Wireless and wearable EEG system for evaluating driver vigilance

Chin Teng Lin, Chun Hsiang Chuang, Chih Sheng Huang, Shu Fang Tsai, Shao Wei Lu, Yen Hsuan Chen, Li-Wei Ko*

*Corresponding author for this work

Research output: Contribution to journalArticlepeer-review

123 Scopus citations

Abstract

Brain activity associated with attention sustained on the task of safe driving has received considerable attention recently in many neurophysiological studies. Those investigations have also accurately estimated shifts in drivers' levels of arousal, fatigue, and vigilance, as evidenced by variations in their task performance, by evaluating electroencephalographic (EEG) changes. However, monitoring the neurophysiological activities of automobile drivers poses a major measurement challenge when using a laboratory-oriented biosensor technology. This work presents a novel dry EEG sensor based mobile wireless EEG system (referred to herein as Mindo) to monitor in real time a driver's vigilance status in order to link the fluctuation of driving performance with changes in brain activities. The proposed Mindo system incorporates the use of a wireless and wearable EEG device to record EEG signals from hairy regions of the driver conveniently. Additionally, the proposed system can process EEG recordings and translate them into the vigilance level. The study compares the system performance between different regression models. Moreover, the proposed system is implemented using JAVA programming language as a mobile application for online analysis. A case study involving 15 study participants assigned a 90 min sustained-attention driving task in an immersive virtual driving environment demonstrates the reliability of the proposed system. Consistent with previous studies, power spectral analysis results confirm that the EEG activities correlate well with the variations in vigilance. Furthermore, the proposed system demonstrated the feasibility of predicting the driver's vigilance in real time.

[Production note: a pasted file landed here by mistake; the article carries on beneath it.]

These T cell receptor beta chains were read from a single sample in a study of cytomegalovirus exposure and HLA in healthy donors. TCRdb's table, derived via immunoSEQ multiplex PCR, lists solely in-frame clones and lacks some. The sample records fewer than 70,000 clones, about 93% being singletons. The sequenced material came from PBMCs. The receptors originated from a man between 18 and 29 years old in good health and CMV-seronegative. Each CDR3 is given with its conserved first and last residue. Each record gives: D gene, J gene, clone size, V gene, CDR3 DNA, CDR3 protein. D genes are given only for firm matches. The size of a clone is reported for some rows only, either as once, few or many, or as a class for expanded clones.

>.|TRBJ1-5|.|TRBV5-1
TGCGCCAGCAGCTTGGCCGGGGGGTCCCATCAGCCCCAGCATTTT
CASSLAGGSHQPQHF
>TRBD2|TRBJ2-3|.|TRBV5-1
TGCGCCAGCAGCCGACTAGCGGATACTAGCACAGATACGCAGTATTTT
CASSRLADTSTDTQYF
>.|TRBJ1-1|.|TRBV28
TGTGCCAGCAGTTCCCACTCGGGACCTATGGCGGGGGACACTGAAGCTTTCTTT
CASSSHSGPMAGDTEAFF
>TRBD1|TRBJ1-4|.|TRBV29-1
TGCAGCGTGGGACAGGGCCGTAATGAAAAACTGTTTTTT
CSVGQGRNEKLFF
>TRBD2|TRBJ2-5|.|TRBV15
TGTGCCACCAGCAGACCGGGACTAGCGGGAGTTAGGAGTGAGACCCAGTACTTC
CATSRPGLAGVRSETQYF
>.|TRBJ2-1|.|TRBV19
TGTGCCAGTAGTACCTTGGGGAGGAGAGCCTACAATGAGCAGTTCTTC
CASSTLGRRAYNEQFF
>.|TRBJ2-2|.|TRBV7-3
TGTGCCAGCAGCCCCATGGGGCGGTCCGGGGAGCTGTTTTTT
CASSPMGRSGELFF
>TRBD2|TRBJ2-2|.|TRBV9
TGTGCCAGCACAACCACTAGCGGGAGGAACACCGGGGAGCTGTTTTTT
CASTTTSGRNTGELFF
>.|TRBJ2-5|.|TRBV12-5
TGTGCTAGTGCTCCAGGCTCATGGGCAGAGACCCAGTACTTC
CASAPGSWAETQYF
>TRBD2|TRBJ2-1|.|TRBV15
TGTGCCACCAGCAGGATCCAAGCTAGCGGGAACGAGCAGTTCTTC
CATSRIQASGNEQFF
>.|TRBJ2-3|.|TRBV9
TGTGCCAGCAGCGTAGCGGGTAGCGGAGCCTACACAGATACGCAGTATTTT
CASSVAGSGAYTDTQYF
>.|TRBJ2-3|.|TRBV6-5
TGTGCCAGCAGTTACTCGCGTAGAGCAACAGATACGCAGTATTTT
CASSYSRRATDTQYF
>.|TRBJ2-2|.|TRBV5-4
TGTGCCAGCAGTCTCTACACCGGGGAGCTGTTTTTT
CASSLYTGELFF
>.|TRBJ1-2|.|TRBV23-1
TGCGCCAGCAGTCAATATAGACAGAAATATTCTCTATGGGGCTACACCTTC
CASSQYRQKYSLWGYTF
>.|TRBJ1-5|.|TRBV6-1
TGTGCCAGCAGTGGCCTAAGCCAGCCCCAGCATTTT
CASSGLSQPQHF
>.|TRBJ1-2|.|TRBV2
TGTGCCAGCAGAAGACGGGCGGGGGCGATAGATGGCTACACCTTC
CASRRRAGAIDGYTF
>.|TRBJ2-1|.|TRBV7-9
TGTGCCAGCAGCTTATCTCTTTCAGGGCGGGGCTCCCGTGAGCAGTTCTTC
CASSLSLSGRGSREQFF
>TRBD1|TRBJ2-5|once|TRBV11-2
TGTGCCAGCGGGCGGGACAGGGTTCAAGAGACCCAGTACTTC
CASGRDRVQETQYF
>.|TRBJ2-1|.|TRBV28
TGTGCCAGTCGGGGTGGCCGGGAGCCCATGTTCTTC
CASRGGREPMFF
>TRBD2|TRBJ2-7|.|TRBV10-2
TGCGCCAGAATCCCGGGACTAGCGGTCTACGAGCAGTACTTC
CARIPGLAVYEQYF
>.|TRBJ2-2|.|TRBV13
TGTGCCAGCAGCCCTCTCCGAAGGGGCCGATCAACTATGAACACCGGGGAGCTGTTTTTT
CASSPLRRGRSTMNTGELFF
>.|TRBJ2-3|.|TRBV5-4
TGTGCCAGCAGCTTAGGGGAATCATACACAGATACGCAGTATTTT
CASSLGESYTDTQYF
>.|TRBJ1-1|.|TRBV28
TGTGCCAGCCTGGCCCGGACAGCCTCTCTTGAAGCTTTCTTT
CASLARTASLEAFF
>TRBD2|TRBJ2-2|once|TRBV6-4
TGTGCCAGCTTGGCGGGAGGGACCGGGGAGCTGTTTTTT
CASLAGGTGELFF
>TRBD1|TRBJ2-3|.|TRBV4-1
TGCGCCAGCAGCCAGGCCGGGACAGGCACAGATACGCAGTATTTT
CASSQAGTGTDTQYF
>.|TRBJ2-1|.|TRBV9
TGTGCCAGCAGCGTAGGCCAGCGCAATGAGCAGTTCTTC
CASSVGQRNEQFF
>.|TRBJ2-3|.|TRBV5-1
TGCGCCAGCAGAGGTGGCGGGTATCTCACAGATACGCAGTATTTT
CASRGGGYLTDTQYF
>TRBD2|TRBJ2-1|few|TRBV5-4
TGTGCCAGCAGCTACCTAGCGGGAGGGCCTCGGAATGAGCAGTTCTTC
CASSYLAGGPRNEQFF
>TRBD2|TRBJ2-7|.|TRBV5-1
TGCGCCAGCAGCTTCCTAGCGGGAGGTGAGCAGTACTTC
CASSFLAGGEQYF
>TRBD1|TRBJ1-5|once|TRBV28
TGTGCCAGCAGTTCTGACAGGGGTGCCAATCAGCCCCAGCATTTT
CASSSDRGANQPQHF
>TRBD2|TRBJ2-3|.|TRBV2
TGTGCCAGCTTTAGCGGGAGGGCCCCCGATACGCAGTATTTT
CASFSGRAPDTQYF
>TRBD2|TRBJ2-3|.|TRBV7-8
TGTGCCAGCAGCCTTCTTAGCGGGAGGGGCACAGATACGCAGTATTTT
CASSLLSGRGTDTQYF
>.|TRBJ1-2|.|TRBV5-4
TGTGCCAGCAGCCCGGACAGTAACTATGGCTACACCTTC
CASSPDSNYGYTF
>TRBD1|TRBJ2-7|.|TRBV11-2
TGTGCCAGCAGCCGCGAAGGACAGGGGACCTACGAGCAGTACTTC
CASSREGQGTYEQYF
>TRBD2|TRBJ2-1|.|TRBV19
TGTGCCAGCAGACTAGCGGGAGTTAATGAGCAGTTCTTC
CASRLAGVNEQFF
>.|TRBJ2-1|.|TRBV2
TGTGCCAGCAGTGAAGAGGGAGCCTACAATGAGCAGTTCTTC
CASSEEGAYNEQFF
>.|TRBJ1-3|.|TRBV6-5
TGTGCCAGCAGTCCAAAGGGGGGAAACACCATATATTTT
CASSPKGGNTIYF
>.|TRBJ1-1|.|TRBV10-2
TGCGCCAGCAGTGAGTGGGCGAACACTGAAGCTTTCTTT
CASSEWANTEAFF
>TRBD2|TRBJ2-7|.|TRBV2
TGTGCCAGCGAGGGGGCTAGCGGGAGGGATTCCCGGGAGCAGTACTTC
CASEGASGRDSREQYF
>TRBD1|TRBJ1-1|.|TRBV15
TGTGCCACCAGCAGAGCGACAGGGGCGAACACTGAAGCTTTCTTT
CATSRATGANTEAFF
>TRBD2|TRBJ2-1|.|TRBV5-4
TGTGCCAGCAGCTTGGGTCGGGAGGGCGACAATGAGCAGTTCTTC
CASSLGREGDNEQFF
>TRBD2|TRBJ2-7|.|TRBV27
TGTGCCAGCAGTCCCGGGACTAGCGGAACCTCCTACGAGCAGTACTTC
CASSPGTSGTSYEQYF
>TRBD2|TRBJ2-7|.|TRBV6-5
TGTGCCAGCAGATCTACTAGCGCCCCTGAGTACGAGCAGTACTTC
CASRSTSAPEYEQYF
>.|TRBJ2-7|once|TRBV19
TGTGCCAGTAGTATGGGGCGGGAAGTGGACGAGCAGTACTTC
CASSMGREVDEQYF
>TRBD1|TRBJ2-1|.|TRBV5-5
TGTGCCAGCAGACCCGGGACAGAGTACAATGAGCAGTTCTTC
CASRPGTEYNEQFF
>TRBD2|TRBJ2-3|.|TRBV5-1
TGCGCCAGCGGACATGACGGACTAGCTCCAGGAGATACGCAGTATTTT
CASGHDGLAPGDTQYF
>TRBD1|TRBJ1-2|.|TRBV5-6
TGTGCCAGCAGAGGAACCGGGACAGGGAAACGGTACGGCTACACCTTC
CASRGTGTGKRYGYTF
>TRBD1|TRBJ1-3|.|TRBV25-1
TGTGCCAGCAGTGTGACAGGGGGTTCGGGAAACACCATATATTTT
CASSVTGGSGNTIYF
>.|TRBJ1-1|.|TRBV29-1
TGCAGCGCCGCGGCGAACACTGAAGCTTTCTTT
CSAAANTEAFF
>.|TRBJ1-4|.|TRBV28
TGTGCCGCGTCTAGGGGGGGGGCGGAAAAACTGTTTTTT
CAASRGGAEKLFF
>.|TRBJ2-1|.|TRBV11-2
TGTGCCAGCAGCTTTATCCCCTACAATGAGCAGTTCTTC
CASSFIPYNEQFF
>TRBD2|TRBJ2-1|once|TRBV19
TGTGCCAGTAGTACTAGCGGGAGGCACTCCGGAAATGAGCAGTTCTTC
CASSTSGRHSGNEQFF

Original languageEnglish
Article number6818437
Pages (from-to)165-176
Number of pages12
JournalIEEE Transactions on Biomedical Circuits and Systems
Volume8
Issue number2
DOIs
StatePublished - 1 Jan 2014

Keywords

  • Brain computer interface
  • dry electroencephalographic (EEG) system
  • machine learning
  • vigilance monitoring

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